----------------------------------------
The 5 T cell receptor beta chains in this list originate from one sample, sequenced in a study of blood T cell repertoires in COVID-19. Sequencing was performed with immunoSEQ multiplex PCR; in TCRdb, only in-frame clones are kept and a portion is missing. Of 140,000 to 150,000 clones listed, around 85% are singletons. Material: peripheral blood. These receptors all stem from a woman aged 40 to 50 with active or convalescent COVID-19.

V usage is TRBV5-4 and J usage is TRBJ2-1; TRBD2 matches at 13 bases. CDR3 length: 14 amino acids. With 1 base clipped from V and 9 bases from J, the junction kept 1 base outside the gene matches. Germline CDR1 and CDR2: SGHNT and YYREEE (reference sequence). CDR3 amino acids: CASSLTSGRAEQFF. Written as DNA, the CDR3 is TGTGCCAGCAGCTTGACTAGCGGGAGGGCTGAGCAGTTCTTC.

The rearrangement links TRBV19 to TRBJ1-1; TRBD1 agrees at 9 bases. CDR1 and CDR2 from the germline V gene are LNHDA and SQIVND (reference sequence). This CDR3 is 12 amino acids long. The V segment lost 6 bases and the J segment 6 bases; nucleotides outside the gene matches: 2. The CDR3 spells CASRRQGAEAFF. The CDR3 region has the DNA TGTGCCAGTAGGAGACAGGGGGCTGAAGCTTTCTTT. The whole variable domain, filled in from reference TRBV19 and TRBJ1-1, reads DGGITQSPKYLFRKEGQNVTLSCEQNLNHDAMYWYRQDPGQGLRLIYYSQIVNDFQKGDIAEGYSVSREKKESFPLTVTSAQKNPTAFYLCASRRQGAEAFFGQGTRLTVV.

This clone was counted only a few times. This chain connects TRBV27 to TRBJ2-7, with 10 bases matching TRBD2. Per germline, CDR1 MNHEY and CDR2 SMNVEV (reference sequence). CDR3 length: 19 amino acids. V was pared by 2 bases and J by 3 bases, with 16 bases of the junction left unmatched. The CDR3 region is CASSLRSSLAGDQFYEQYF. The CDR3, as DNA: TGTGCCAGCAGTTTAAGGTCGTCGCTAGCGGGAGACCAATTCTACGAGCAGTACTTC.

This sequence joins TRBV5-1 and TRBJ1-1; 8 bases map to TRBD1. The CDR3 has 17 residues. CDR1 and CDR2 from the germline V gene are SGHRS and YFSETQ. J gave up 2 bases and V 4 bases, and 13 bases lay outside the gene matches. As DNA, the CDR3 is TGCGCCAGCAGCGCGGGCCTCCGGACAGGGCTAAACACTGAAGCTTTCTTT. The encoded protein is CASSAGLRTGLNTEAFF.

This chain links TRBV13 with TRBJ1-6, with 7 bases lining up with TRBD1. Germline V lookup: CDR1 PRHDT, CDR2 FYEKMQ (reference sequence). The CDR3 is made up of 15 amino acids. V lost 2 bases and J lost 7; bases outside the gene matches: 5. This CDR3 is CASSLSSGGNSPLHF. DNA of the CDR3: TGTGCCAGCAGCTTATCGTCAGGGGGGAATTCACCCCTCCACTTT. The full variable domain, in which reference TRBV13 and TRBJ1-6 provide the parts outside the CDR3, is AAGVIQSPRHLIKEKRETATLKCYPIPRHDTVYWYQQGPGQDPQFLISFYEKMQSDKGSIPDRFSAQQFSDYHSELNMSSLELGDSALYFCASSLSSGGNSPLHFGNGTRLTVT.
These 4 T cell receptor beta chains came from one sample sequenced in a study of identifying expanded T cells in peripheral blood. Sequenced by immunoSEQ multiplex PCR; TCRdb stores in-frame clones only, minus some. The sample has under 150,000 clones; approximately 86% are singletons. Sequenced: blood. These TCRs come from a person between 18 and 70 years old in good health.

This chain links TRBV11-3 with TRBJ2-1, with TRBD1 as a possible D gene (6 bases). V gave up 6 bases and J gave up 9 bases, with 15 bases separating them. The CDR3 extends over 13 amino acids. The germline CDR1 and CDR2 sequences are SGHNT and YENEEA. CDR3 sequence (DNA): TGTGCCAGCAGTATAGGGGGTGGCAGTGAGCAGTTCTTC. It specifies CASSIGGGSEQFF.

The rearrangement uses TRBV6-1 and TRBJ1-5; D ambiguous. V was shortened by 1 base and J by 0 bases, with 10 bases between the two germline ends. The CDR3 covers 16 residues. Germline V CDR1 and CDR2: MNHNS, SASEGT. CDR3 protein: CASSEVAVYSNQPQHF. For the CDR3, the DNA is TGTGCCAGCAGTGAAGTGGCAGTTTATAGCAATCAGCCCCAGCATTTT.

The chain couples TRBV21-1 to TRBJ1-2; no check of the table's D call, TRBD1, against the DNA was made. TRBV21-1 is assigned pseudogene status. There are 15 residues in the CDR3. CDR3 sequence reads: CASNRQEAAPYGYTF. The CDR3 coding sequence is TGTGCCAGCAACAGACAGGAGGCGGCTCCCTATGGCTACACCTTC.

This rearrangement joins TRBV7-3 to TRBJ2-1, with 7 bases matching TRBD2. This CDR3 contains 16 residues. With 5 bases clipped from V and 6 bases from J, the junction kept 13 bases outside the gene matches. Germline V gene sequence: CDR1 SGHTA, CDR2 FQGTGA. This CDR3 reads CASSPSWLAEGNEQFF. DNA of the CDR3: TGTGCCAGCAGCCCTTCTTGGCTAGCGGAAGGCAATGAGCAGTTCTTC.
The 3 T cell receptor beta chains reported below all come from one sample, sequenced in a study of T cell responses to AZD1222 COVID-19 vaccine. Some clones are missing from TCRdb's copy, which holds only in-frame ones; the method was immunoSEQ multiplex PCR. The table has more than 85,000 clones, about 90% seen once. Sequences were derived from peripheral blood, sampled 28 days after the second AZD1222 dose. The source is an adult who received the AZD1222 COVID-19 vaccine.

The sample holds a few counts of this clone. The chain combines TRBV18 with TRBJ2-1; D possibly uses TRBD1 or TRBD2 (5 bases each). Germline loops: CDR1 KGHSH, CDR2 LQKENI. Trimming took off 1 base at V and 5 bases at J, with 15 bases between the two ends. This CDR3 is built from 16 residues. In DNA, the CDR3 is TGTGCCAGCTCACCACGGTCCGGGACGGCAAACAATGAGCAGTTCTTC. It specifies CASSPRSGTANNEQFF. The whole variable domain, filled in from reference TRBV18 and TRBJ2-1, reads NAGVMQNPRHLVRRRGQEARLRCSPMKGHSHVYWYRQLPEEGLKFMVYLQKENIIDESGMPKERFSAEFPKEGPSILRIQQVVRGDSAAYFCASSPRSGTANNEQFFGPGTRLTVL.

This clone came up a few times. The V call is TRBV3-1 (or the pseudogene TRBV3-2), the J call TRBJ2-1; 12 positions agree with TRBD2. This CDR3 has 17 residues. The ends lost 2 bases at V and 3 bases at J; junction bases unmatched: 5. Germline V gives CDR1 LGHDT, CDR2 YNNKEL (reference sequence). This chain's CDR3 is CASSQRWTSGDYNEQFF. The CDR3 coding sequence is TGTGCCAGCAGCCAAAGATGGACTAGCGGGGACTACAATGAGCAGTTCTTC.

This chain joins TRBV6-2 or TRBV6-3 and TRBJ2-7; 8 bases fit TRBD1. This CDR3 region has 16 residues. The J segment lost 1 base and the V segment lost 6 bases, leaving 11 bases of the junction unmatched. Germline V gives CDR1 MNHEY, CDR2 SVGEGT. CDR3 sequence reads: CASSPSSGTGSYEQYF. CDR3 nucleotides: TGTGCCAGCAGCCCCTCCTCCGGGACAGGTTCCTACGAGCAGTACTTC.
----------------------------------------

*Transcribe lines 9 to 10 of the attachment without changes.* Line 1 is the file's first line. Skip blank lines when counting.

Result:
The rearrangement uses TRBV6-1 and TRBJ1-5; D ambiguous. V was shortened by 1 base and J by 0 bases, with 10 bases between the two germline ends. The CDR3 covers 16 residues. Germline V CDR1 and CDR2: MNHNS, SASEGT. CDR3 protein: CASSEVAVYSNQPQHF. For the CDR3, the DNA is TGTGCCAGCAGTGAAGTGGCAGTTTATAGCAATCAGCCCCAGCATTTT.

The chain couples TRBV21-1 to TRBJ1-2; no check of the table's D call, TRBD1, against the DNA was made. TRBV21-1 is assigned pseudogene status. There are 15 residues in the CDR3. CDR3 sequence reads: CASNRQEAAPYGYTF. The CDR3 coding sequence is TGTGCCAGCAACAGACAGGAGGCGGCTCCCTATGGCTACACCTTC.